The four levels of measurement are the nominal level, ordinal level, interval level and ratio. The nominal scale places people, events, and perceptions into the same category based on common behaviors. (McClave, p. 300). The nominal scale is the lowest of the four because it does not obtain crucial information. The nominal level includes examples such as sex (male, female), marital status, blood type and health state (p. 300).

A nurse can only use the nominal scale when asking patients direct questions. For example, asking a patient if he is a smoker will place him in a yes or no category. The nominal level of measurement is the most primitive technique of classifying information. However, the ordinal scale has one main benefit over the nominal scale.

The ordinal scale contains the information obtained in the nominal scale and ranks it from lowest to highest instead of categorizing (McClave, p. 303). For example, the nurse can ask a smoker how many packs a day he smokes and rank the information obtained. If he smokes one pack a day then he is a light smoker, but if he smokes ten packs a day then he is a heavy smoker.

Ordinal scale can similarly be used to measure a patient’s pain level. A nurse may ask a patient to descriptive their pain between one and ten. The nurse will explain one is the having no pain and ten is having excruciating pain. The ordinal level scores the pain from lowest to highest. Within the ordinal level of measurement, an experience is assigned to a category based on the amount of a particular characteristic (p.304). Although the ordinal scale ranks the subjects, important data remains unknown.

The interval level of measurement is characterized by a scale that is quantitative. A patient’s temperature is measured in terms of numbers of degrees (McClave, p. 305). An interval scale does not have an absolute zero and the increments on the scale can be measured (305).

Temperature is a good example of an interval scale because zero can change depending on the scale used. Many statistical techniques can be used to analyze interval variable. “The ratio level of measurement is characterized by variables that are assessed incrementally with equal distances between the increments and a scale that has an absolute zero”(McClave, p. 310).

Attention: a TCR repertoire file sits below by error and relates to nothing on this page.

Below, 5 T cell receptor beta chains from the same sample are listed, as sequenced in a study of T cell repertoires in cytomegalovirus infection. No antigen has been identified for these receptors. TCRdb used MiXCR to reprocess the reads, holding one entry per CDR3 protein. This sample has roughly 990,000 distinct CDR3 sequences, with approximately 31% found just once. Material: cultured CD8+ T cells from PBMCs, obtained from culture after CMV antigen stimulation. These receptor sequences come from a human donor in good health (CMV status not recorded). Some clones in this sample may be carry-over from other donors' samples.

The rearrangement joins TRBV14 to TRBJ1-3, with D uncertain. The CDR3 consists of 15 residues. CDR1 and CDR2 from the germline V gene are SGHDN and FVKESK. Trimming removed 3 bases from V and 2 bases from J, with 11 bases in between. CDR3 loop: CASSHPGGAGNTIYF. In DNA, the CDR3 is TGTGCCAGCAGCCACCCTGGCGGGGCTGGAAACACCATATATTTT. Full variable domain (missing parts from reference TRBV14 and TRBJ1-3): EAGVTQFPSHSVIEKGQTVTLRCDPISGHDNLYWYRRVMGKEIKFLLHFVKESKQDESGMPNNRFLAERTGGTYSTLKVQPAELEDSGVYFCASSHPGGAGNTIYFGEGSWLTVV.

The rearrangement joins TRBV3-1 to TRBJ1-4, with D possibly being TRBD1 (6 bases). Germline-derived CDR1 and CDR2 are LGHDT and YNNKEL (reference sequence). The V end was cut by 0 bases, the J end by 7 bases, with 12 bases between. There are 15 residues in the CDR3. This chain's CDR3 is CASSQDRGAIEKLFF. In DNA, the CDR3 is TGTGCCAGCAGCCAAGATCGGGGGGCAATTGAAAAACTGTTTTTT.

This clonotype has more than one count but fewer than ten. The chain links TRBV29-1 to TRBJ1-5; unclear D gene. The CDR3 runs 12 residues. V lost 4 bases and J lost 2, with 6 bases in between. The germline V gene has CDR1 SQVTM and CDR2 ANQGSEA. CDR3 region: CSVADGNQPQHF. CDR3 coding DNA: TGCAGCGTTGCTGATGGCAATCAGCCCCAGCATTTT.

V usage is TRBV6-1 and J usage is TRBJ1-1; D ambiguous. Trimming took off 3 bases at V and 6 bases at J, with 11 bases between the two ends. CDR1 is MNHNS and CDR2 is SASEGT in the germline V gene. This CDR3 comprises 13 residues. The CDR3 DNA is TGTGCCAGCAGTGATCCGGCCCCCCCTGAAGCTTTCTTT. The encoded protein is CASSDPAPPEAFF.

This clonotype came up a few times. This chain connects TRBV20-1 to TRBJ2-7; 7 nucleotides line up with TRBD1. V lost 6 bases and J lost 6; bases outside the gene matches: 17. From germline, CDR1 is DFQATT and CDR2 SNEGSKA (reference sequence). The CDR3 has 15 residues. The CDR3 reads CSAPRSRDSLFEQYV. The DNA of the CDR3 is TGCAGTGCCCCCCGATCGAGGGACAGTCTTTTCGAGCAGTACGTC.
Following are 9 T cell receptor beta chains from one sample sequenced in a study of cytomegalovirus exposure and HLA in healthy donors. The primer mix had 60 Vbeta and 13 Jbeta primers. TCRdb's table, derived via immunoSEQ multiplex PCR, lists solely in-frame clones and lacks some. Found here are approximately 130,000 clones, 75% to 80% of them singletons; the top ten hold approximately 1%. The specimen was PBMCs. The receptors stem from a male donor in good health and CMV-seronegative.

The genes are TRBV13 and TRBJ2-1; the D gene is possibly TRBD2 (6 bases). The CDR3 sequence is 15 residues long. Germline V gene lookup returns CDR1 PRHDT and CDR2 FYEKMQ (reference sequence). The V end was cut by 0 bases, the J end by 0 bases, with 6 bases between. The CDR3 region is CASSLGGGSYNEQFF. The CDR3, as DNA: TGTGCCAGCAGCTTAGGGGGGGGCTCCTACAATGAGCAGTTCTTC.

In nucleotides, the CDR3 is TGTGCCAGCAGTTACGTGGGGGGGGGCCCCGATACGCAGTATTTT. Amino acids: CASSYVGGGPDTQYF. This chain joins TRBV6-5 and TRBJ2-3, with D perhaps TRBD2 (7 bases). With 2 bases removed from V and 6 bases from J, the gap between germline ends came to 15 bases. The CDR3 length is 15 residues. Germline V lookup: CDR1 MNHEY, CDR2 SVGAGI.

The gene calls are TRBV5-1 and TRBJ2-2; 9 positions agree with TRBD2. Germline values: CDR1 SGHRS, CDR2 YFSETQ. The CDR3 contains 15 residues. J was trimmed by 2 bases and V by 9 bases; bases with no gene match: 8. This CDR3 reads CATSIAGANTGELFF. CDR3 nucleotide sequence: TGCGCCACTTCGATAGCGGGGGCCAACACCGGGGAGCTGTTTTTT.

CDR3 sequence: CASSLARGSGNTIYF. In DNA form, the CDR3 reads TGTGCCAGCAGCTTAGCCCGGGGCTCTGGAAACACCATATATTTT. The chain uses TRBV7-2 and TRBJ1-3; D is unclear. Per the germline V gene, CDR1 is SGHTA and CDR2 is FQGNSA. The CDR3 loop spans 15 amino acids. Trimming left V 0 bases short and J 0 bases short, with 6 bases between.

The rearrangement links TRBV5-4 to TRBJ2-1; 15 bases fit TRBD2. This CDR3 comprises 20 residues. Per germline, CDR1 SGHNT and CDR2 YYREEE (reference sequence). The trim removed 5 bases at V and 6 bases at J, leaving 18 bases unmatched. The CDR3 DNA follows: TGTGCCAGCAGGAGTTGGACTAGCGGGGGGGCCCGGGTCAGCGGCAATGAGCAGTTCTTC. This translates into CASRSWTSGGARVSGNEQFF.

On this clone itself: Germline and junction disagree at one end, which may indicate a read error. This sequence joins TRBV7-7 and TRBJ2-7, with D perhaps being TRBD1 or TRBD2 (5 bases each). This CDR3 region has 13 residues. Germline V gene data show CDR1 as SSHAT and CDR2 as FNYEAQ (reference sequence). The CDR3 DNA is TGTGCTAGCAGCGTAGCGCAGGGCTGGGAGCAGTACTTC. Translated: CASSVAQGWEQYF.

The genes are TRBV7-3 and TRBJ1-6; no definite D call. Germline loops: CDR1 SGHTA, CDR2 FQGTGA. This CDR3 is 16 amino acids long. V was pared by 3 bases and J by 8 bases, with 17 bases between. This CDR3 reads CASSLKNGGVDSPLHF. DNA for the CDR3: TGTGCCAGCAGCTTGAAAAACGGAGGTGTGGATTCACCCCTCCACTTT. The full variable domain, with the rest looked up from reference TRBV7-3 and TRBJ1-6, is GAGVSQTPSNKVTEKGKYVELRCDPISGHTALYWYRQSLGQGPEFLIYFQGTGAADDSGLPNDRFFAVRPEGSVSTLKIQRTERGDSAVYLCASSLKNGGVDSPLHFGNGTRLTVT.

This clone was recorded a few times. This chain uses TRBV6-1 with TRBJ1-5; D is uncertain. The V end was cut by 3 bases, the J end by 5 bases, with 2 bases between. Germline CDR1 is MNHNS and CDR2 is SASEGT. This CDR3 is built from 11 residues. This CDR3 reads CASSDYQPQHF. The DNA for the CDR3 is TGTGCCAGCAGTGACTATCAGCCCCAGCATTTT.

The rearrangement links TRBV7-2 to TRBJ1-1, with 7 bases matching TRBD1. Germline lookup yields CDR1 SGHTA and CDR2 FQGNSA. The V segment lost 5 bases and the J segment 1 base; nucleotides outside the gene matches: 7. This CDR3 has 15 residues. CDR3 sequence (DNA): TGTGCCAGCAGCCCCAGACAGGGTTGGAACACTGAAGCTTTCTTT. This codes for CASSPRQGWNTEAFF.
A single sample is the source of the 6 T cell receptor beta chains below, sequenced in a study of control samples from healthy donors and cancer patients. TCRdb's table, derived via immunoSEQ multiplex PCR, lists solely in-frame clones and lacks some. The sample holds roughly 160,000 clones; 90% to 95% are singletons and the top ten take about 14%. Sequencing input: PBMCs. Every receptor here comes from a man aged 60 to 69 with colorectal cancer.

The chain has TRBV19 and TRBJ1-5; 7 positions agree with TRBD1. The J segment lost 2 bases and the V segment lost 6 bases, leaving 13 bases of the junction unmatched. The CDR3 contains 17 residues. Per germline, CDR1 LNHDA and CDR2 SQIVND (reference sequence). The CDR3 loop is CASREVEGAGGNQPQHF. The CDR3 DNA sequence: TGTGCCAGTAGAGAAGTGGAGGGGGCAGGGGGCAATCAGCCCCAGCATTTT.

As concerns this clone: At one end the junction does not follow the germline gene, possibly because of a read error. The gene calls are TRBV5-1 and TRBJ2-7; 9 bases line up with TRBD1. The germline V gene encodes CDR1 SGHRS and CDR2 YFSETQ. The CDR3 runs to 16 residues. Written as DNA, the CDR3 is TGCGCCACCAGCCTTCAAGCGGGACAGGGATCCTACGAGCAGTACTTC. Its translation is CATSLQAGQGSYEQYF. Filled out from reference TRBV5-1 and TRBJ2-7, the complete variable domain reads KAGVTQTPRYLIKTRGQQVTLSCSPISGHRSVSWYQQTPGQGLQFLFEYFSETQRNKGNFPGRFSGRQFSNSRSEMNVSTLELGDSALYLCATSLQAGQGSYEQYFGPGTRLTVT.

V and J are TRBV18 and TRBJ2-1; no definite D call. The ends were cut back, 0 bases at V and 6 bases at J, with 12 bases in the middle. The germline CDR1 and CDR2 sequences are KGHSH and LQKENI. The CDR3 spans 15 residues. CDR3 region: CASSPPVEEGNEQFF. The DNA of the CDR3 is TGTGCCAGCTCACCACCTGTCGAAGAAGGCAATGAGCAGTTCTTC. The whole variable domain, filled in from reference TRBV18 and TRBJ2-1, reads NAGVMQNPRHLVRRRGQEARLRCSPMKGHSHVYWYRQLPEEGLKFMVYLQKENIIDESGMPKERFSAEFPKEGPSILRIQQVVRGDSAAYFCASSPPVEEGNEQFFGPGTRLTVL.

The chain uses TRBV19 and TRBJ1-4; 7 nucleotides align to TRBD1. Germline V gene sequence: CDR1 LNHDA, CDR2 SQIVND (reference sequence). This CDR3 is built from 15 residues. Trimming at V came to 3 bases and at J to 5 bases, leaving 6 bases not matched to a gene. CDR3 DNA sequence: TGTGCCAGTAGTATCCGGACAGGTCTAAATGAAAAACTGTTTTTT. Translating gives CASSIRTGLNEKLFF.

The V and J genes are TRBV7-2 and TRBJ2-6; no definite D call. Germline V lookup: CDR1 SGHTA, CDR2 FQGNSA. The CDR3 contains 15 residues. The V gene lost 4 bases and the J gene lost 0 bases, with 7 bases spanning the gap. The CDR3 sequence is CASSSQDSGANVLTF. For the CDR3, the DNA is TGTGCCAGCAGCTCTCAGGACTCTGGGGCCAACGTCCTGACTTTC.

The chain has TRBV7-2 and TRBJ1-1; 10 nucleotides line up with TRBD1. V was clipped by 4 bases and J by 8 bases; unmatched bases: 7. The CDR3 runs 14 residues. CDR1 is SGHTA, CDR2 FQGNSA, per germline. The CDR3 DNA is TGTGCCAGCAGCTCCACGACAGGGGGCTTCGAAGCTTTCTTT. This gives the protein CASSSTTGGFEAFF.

Familiar ratio scales include time, length, and weight. My nursing school uses the ratio measurement by giving us, the nursing students, and a set time to finish a given task, such as starting an intravenous line. Some students started the IV line before or after five minutes. After reviewing this ratio, the instructors gave us eight minutes to start an intravenous line. The nursing field applies the four levels of measurement in numerous methods.

One of healthcare’s top challenges is capturing, updating, and managing patient’s information (Zellner, p. 57). Clinical and management information systems have proven to be an enormous advantage in improving decision making in an in-patient hospital setting and creating a single resource for integrated patient information (p.58).

The information gathered can contribute the nurse practitioner in patient care by analyzing trending, and graphing patient outcomes. Vital statistical information is gathered and retrieved for numerous reasons such as maintenance of licensure, malpractice retention and medication errors (p. 57). Statistical application is still being evaluated to improve the healthcare system.

Zellner, K., Boerst, C., & Tabb, W. (2008). Statistics used in current nursing research. Journal Of Nursing Education,46(2), 55-59. McClave, J., Sincich, T. (2012) Statistics. (12th ed.) St. Louis, Missouri.